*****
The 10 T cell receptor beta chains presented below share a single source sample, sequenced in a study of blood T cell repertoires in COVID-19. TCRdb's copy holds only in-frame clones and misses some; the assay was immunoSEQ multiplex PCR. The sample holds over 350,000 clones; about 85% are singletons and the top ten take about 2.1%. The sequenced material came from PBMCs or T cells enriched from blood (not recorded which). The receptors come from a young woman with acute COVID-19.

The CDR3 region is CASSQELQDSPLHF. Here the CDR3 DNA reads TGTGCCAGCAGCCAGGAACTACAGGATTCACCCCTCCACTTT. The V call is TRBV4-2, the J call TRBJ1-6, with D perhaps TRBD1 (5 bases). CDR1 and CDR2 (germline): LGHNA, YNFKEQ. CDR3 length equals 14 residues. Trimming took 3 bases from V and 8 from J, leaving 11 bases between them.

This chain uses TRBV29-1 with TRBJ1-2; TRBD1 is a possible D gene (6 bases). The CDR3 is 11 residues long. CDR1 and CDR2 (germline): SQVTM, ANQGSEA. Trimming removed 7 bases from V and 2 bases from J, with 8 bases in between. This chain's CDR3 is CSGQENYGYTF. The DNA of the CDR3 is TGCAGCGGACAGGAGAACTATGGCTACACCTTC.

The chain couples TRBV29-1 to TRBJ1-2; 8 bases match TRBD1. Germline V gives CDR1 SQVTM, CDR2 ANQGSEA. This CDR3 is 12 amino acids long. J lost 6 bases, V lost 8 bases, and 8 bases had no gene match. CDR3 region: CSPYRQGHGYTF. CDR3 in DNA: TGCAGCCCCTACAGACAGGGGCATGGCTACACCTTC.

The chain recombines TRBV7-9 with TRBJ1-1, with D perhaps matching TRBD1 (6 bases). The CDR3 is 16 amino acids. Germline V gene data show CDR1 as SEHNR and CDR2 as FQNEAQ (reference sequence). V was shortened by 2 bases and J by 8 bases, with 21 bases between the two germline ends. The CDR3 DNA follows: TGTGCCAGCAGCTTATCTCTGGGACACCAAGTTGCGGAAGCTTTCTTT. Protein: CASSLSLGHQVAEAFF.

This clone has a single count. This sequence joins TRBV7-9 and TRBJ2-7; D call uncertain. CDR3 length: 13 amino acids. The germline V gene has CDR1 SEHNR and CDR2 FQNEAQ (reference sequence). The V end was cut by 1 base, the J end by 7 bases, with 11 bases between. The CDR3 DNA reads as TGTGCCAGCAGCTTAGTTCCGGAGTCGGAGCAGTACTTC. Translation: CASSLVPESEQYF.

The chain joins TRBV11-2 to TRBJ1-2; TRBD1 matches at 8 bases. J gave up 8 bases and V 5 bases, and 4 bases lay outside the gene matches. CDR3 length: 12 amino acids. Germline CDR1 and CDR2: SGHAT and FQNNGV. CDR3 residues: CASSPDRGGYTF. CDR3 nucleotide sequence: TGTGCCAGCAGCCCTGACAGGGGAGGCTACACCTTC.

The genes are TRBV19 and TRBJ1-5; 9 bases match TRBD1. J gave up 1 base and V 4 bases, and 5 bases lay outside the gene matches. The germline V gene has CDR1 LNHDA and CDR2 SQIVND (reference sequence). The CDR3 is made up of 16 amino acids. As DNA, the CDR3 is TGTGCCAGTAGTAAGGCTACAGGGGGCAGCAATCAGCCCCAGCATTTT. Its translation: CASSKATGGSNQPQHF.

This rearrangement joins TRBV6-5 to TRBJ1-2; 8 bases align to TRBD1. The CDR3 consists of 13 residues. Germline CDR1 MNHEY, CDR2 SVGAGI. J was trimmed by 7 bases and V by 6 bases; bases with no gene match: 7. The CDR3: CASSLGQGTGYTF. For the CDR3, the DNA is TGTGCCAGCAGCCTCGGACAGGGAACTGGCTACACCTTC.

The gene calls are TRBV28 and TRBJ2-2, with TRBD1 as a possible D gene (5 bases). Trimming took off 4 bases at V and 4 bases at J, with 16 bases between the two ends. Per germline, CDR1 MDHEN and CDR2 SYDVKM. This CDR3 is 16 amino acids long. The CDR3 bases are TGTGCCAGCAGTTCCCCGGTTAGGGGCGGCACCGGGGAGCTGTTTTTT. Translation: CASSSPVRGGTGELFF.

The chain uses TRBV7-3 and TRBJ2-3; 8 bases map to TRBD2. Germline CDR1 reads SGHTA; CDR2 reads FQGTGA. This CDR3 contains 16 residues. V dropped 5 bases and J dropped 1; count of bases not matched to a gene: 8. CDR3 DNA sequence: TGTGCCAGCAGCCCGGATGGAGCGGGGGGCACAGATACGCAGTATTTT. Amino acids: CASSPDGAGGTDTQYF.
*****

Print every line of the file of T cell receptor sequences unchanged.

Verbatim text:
The 10 T cell receptor beta chains presented below share a single source sample, sequenced in a study of blood T cell repertoires in COVID-19. TCRdb's copy holds only in-frame clones and misses some; the assay was immunoSEQ multiplex PCR. The sample holds over 350,000 clones; about 85% are singletons and the top ten take about 2.1%. The sequenced material came from PBMCs or T cells enriched from blood (not recorded which). The receptors come from a young woman with acute COVID-19.

The CDR3 region is CASSQELQDSPLHF. Here the CDR3 DNA reads TGTGCCAGCAGCCAGGAACTACAGGATTCACCCCTCCACTTT. The V call is TRBV4-2, the J call TRBJ1-6, with D perhaps TRBD1 (5 bases). CDR1 and CDR2 (germline): LGHNA, YNFKEQ. CDR3 length equals 14 residues. Trimming took 3 bases from V and 8 from J, leaving 11 bases between them.

This chain uses TRBV29-1 with TRBJ1-2; TRBD1 is a possible D gene (6 bases). The CDR3 is 11 residues long. CDR1 and CDR2 (germline): SQVTM, ANQGSEA. Trimming removed 7 bases from V and 2 bases from J, with 8 bases in between. This chain's CDR3 is CSGQENYGYTF. The DNA of the CDR3 is TGCAGCGGACAGGAGAACTATGGCTACACCTTC.

The chain couples TRBV29-1 to TRBJ1-2; 8 bases match TRBD1. Germline V gives CDR1 SQVTM, CDR2 ANQGSEA. This CDR3 is 12 amino acids long. J lost 6 bases, V lost 8 bases, and 8 bases had no gene match. CDR3 region: CSPYRQGHGYTF. CDR3 in DNA: TGCAGCCCCTACAGACAGGGGCATGGCTACACCTTC.

The chain recombines TRBV7-9 with TRBJ1-1, with D perhaps matching TRBD1 (6 bases). The CDR3 is 16 amino acids. Germline V gene data show CDR1 as SEHNR and CDR2 as FQNEAQ (reference sequence). V was shortened by 2 bases and J by 8 bases, with 21 bases between the two germline ends. The CDR3 DNA follows: TGTGCCAGCAGCTTATCTCTGGGACACCAAGTTGCGGAAGCTTTCTTT. Protein: CASSLSLGHQVAEAFF.

This clone has a single count. This sequence joins TRBV7-9 and TRBJ2-7; D call uncertain. CDR3 length: 13 amino acids. The germline V gene has CDR1 SEHNR and CDR2 FQNEAQ (reference sequence). The V end was cut by 1 base, the J end by 7 bases, with 11 bases between. The CDR3 DNA reads as TGTGCCAGCAGCTTAGTTCCGGAGTCGGAGCAGTACTTC. Translation: CASSLVPESEQYF.

The chain joins TRBV11-2 to TRBJ1-2; TRBD1 matches at 8 bases. J gave up 8 bases and V 5 bases, and 4 bases lay outside the gene matches. CDR3 length: 12 amino acids. Germline CDR1 and CDR2: SGHAT and FQNNGV. CDR3 residues: CASSPDRGGYTF. CDR3 nucleotide sequence: TGTGCCAGCAGCCCTGACAGGGGAGGCTACACCTTC.

The genes are TRBV19 and TRBJ1-5; 9 bases match TRBD1. J gave up 1 base and V 4 bases, and 5 bases lay outside the gene matches. The germline V gene has CDR1 LNHDA and CDR2 SQIVND (reference sequence). The CDR3 is made up of 16 amino acids. As DNA, the CDR3 is TGTGCCAGTAGTAAGGCTACAGGGGGCAGCAATCAGCCCCAGCATTTT. Its translation: CASSKATGGSNQPQHF.

This rearrangement joins TRBV6-5 to TRBJ1-2; 8 bases align to TRBD1. The CDR3 consists of 13 residues. Germline CDR1 MNHEY, CDR2 SVGAGI. J was trimmed by 7 bases and V by 6 bases; bases with no gene match: 7. The CDR3: CASSLGQGTGYTF. For the CDR3, the DNA is TGTGCCAGCAGCCTCGGACAGGGAACTGGCTACACCTTC.

The gene calls are TRBV28 and TRBJ2-2, with TRBD1 as a possible D gene (5 bases). Trimming took off 4 bases at V and 4 bases at J, with 16 bases between the two ends. Per germline, CDR1 MDHEN and CDR2 SYDVKM. This CDR3 is 16 amino acids long. The CDR3 bases are TGTGCCAGCAGTTCCCCGGTTAGGGGCGGCACCGGGGAGCTGTTTTTT. Translation: CASSSPVRGGTGELFF.

The chain uses TRBV7-3 and TRBJ2-3; 8 bases map to TRBD2. Germline CDR1 reads SGHTA; CDR2 reads FQGTGA. This CDR3 contains 16 residues. V dropped 5 bases and J dropped 1; count of bases not matched to a gene: 8. CDR3 DNA sequence: TGTGCCAGCAGCCCGGATGGAGCGGGGGGCACAGATACGCAGTATTTT. Amino acids: CASSPDGAGGTDTQYF.